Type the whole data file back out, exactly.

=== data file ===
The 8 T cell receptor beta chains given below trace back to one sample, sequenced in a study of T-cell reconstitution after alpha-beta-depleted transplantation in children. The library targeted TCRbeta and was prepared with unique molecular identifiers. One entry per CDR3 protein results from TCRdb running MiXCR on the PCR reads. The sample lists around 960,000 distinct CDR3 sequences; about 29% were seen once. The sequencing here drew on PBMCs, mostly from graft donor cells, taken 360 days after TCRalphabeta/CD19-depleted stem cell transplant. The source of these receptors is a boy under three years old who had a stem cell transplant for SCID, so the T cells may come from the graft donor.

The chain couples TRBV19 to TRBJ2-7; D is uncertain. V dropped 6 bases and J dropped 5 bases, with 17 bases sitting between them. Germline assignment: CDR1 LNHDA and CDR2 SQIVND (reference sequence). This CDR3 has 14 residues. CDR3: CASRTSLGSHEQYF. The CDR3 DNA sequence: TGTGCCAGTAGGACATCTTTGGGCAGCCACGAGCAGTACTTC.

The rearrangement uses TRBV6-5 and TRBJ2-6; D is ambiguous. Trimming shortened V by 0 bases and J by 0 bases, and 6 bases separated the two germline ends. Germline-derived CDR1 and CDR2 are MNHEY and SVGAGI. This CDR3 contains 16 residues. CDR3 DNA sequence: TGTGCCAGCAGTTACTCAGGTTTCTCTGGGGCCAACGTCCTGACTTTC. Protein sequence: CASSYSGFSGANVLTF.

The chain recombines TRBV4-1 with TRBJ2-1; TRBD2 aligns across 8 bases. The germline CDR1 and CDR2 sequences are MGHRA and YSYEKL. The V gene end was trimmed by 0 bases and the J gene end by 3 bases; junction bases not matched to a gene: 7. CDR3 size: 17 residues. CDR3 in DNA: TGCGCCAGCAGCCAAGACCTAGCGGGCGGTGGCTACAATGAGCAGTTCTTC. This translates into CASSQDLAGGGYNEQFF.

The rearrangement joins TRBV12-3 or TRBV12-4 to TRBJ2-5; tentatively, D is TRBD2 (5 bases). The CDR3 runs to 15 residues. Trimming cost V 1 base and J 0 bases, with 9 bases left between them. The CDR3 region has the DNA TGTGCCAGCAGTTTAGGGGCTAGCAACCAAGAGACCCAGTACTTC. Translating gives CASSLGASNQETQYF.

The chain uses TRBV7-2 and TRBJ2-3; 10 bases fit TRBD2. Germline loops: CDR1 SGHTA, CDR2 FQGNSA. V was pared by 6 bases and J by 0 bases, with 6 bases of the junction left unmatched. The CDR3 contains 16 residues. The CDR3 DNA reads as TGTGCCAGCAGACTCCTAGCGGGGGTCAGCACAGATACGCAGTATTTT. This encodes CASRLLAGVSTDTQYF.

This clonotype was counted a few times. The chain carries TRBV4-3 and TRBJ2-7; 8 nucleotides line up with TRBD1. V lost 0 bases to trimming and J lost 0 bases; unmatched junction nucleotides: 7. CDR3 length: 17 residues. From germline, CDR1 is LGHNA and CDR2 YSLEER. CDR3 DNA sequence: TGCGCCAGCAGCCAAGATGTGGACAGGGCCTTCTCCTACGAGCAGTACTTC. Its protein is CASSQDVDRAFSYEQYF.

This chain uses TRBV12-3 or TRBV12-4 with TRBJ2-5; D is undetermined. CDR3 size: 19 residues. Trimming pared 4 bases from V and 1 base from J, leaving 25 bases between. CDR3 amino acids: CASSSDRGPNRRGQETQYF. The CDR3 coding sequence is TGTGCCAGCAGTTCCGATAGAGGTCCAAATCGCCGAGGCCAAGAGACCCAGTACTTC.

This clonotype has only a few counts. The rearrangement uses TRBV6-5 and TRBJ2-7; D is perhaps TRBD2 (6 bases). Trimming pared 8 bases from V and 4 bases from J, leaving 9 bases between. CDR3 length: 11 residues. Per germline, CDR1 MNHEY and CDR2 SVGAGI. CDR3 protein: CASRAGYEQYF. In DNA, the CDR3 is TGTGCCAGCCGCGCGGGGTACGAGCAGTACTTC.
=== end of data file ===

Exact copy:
The 8 T cell receptor beta chains given below trace back to one sample, sequenced in a study of T-cell reconstitution after alpha-beta-depleted transplantation in children. The library targeted TCRbeta and was prepared with unique molecular identifiers. One entry per CDR3 protein results from TCRdb running MiXCR on the PCR reads. The sample lists around 960,000 distinct CDR3 sequences; about 29% were seen once. The sequencing here drew on PBMCs, mostly from graft donor cells, taken 360 days after TCRalphabeta/CD19-depleted stem cell transplant. The source of these receptors is a boy under three years old who had a stem cell transplant for SCID, so the T cells may come from the graft donor.

The chain couples TRBV19 to TRBJ2-7; D is uncertain. V dropped 6 bases and J dropped 5 bases, with 17 bases sitting between them. Germline assignment: CDR1 LNHDA and CDR2 SQIVND (reference sequence). This CDR3 has 14 residues. CDR3: CASRTSLGSHEQYF. The CDR3 DNA sequence: TGTGCCAGTAGGACATCTTTGGGCAGCCACGAGCAGTACTTC.

The rearrangement uses TRBV6-5 and TRBJ2-6; D is ambiguous. Trimming shortened V by 0 bases and J by 0 bases, and 6 bases separated the two germline ends. Germline-derived CDR1 and CDR2 are MNHEY and SVGAGI. This CDR3 contains 16 residues. CDR3 DNA sequence: TGTGCCAGCAGTTACTCAGGTTTCTCTGGGGCCAACGTCCTGACTTTC. Protein sequence: CASSYSGFSGANVLTF.

The chain recombines TRBV4-1 with TRBJ2-1; TRBD2 aligns across 8 bases. The germline CDR1 and CDR2 sequences are MGHRA and YSYEKL. The V gene end was trimmed by 0 bases and the J gene end by 3 bases; junction bases not matched to a gene: 7. CDR3 size: 17 residues. CDR3 in DNA: TGCGCCAGCAGCCAAGACCTAGCGGGCGGTGGCTACAATGAGCAGTTCTTC. This translates into CASSQDLAGGGYNEQFF.

The rearrangement joins TRBV12-3 or TRBV12-4 to TRBJ2-5; tentatively, D is TRBD2 (5 bases). The CDR3 runs to 15 residues. Trimming cost V 1 base and J 0 bases, with 9 bases left between them. The CDR3 region has the DNA TGTGCCAGCAGTTTAGGGGCTAGCAACCAAGAGACCCAGTACTTC. Translating gives CASSLGASNQETQYF.

The chain uses TRBV7-2 and TRBJ2-3; 10 bases fit TRBD2. Germline loops: CDR1 SGHTA, CDR2 FQGNSA. V was pared by 6 bases and J by 0 bases, with 6 bases of the junction left unmatched. The CDR3 contains 16 residues. The CDR3 DNA reads as TGTGCCAGCAGACTCCTAGCGGGGGTCAGCACAGATACGCAGTATTTT. This encodes CASRLLAGVSTDTQYF.

This clonotype was counted a few times. The chain carries TRBV4-3 and TRBJ2-7; 8 nucleotides line up with TRBD1. V lost 0 bases to trimming and J lost 0 bases; unmatched junction nucleotides: 7. CDR3 length: 17 residues. From germline, CDR1 is LGHNA and CDR2 YSLEER. CDR3 DNA sequence: TGCGCCAGCAGCCAAGATGTGGACAGGGCCTTCTCCTACGAGCAGTACTTC. Its protein is CASSQDVDRAFSYEQYF.

This chain uses TRBV12-3 or TRBV12-4 with TRBJ2-5; D is undetermined. CDR3 size: 19 residues. Trimming pared 4 bases from V and 1 base from J, leaving 25 bases between. CDR3 amino acids: CASSSDRGPNRRGQETQYF. The CDR3 coding sequence is TGTGCCAGCAGTTCCGATAGAGGTCCAAATCGCCGAGGCCAAGAGACCCAGTACTTC.

This clonotype has only a few counts. The rearrangement uses TRBV6-5 and TRBJ2-7; D is perhaps TRBD2 (6 bases). Trimming pared 8 bases from V and 4 bases from J, leaving 9 bases between. CDR3 length: 11 residues. Per germline, CDR1 MNHEY and CDR2 SVGAGI. CDR3 protein: CASRAGYEQYF. In DNA, the CDR3 is TGTGCCAGCCGCGCGGGGTACGAGCAGTACTTC.